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Ballykelly Army homes: Couple’s joy as they swap their tent for a £30k house

Over 300 first-time homeowners are looking forward to moving into their new homes after a development of former Army properties was snapped up for rock-bottom prices in under eight hours.

Some 317 houses in Ballykelly’s Shackleton Barracks are under new ownership after selling out on Saturday — with the first 100 going at an astonishing rate of one per minute.

Now renamed Loughview, the development of two, three and four bedroomed houses came on the market priced between £30,000—£65,000. Every last one went to a first time buyer, many of whom had camped along the roadside for up to eight days before the homes went on sale at 9am.

The bright sunshine was no match for the huge smiles on the faces of those who got the houses they wanted such as Limavady couple Stephen McLean and his fiancée Hannah Potter.

Despite eyes bleary and bloodshot from lack of sleep, they were ecstatic at becoming homeowners.

They were the first to pitch their tent in a queue that over a week grew until it was almost a mile long.

“I may look wrecked, but inside I am overjoyed,’ said Stephen when they had secured the two bedroom house they wanted for an incredible £30,000.

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Steven and Laura Clarke, parents of 13-month-old daughter Lotus, bought a three bedroomed house for £46,00o. Their beaming smiles told it all.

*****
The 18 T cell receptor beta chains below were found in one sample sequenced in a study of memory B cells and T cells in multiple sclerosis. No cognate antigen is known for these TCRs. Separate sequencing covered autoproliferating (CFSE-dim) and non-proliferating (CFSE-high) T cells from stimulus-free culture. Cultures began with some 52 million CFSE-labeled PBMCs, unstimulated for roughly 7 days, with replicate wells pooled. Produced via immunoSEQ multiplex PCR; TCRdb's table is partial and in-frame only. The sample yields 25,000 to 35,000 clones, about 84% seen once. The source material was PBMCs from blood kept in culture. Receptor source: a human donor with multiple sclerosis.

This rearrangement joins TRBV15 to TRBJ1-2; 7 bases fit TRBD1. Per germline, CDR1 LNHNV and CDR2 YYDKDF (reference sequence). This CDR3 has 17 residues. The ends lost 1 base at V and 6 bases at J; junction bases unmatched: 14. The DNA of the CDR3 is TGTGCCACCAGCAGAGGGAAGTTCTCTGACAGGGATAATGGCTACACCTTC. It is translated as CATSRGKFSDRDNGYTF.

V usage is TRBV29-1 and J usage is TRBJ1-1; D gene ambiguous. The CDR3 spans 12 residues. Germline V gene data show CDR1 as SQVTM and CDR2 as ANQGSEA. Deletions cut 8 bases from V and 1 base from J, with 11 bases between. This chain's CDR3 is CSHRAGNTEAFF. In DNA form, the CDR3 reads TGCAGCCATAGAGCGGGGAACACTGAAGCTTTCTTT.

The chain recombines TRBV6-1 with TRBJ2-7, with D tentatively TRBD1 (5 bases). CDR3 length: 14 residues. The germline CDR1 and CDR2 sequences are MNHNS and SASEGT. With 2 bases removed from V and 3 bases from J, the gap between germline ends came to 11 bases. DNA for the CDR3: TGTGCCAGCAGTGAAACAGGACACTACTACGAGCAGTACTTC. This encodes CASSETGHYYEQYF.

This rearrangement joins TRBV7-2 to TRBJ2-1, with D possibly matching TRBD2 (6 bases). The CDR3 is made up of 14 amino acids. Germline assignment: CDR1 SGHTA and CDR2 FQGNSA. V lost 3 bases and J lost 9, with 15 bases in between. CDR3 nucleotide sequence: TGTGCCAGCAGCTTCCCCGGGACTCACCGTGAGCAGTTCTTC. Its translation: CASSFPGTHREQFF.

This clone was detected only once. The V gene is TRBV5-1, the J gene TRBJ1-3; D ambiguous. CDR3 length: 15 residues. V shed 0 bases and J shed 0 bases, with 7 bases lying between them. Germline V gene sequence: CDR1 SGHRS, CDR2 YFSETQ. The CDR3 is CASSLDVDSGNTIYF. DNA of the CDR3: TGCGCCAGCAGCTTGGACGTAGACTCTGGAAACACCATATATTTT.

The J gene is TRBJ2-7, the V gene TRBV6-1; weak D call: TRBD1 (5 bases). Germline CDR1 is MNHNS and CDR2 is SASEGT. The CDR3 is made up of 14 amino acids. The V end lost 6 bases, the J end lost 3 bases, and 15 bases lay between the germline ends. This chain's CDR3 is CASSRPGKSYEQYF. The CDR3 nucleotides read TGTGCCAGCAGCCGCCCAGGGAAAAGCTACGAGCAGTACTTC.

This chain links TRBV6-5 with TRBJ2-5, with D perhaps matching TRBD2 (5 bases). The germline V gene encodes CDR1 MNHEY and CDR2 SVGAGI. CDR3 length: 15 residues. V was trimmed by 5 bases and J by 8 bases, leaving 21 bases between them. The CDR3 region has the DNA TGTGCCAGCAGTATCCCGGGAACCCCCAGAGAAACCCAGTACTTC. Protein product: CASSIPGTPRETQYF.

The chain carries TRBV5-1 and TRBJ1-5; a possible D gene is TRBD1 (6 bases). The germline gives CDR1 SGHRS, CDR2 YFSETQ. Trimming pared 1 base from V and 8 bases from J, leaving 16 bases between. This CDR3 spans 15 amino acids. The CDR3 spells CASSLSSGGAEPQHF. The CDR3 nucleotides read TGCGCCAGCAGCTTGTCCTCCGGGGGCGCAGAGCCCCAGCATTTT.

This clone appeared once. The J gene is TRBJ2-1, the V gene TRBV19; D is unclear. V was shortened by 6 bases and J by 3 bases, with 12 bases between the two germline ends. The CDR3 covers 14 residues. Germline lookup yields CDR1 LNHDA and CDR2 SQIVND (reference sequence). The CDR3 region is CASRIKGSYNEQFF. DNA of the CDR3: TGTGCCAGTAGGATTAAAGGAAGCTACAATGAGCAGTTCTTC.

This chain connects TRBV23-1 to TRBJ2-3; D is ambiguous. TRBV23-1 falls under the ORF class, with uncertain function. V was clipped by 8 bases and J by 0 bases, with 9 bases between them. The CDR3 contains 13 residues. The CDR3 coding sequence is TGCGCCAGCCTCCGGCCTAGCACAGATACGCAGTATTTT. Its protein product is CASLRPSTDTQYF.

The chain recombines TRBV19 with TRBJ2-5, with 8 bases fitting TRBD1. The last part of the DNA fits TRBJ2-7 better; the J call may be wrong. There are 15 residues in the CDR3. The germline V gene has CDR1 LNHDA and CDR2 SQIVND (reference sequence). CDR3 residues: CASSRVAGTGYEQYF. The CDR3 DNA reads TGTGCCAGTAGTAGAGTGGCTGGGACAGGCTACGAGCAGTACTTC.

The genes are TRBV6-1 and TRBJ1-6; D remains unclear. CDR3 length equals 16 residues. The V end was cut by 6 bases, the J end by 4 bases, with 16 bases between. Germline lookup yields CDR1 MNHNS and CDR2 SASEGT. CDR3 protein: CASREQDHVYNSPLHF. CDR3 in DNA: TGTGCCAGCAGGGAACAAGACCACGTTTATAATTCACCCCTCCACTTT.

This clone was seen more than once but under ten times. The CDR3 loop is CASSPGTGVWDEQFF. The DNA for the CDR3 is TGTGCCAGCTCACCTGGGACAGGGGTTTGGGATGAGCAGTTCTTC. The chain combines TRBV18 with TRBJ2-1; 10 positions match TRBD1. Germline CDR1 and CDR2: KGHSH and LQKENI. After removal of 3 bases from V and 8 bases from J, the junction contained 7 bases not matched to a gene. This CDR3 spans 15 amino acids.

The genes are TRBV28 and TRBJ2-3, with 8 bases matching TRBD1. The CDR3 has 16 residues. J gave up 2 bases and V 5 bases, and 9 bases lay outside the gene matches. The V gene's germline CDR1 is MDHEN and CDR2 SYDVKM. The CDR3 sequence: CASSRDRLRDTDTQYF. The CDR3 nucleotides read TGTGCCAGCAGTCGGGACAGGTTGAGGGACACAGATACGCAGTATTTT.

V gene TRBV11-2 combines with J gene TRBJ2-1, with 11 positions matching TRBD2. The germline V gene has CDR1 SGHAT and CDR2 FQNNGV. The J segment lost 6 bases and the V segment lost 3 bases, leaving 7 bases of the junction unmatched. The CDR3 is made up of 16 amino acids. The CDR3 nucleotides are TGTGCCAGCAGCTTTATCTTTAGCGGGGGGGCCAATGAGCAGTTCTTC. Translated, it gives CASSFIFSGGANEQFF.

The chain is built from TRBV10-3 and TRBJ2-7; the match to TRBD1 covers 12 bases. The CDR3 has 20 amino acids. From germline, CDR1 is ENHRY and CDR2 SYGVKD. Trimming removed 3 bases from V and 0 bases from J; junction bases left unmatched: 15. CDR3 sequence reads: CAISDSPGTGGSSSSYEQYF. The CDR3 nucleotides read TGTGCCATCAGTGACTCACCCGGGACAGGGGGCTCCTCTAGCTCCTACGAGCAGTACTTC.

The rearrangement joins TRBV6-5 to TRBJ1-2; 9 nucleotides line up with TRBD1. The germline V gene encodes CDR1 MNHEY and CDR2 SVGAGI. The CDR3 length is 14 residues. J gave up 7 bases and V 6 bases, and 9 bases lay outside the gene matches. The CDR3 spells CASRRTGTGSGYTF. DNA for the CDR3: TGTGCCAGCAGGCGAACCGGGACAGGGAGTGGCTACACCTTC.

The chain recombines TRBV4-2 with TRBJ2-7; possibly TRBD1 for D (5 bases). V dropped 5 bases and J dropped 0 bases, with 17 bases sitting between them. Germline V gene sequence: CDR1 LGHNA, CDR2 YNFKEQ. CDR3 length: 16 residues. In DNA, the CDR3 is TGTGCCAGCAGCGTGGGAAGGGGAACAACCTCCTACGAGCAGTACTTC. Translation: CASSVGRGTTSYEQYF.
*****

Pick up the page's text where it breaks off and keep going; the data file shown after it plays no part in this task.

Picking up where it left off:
“Never mind that this will be our very own home, we will be saving around £200 a month on rent,” Mr Clarke said.

Heather Brown, from Greysteel, and her fiancé Mark Roden from Birkenhead secured the three bedroom house they had been queuing for. Heather explained how they wiled away many long hours camping along the roadside.

“I have decorated and renovated this house in my head all week. I have picked paint, furnishings, knocked down walls, planted the garden and put up curtains over and over again,” she said.

The houses were bought from the MoD by Dublin-based Merrion Property Development.

Patrick Morwood, from Merrion, was on site on Saturday. He said the reaction of locals to the sale was overwhelming.

He explained: “We made a conscious decision to make the houses affordable to first time buyers because we knew there was a niche in the market for this kind of housing but we never for a second thought we would see a sight like this, especially in the middle of a property slump.”

The Army base closed down in March 2008 after over 60 years in use by soldiers and their families.

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